More families then ever before are providing care to elders, because of the rising number of aging people with dementia, a University of Minnesota expert says.
And even though they have access to far more services and information than 20 years ago, most families still are confounded when they begin giving care after a diagnosis of dementia -- uncertain how to proceed, what services might help or where to get advice.
Joe Gaugler is studying how caregivers can be more effective -- providing better care while reducing their stress. On June 2, he will present a free, all-day workshop at the U, expected to draw about 300 caregivers.
"Families pay a very large cost when they provide care -- out-of-pocket costs, lost jobs, even poor health from the stress," said Gaugler, associate professor in the School of Nursing and editor-in-chief for the Journal of Applied Gerontology. "Education and training can help the manage the stress better and provide better care."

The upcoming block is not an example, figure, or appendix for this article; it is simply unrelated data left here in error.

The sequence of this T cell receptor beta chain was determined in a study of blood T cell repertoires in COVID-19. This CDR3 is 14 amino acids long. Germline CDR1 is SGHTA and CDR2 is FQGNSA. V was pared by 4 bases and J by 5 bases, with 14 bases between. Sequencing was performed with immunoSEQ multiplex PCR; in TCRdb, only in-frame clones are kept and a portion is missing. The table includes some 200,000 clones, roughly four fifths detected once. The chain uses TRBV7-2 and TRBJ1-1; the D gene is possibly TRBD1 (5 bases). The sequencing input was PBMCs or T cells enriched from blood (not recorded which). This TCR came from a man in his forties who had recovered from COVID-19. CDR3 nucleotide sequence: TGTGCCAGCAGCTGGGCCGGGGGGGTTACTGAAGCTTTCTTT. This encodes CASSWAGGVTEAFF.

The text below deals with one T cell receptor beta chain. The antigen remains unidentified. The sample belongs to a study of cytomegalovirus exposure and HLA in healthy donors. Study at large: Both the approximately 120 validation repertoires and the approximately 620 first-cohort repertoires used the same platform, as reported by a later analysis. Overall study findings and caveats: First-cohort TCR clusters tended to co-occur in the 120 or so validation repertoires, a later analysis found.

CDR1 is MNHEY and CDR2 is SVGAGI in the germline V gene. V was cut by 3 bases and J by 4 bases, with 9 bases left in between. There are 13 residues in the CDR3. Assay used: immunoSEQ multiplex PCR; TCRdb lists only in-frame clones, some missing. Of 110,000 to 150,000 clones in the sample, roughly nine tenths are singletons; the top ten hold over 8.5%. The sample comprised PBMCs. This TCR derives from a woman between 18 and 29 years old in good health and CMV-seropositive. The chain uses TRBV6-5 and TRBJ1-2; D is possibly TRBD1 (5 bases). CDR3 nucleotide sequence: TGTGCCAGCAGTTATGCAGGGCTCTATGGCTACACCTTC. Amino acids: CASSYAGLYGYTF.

A state effort to create an online scorecard for assisted-living facilities, home health agencies and other services -- similar to the current Nursing Home Report Card -- will help, Gaugler said, especially if it includes a tool to help families match the services with their own needs.
A 2012 Alzheimer's Association report estimates that about 241,000 caregivers in Minnesota provided more than $3.3 billion worth of unpaid care last year for 94,000 people with dementia but also spent nearly $150 million to treat their own added health problems from stress.
Gaugler's workshop, "Caring for a Person with Memory Loss," will focus on common care challenges; how day care programs may help; and how to better understand and communicate respectfully with those who have dementia.
The conference is 8 a.m. to 4:30 p.m. on Saturday, June 2, at the Mayo Memorial Auditorium, 420 Delaware St. SE., Minneapolis. It is free, with lunch, but there is a fee to park in a nearby ramp. For more information or to register, go to www.bit.ly/z24TrC or call 612-626-9515.
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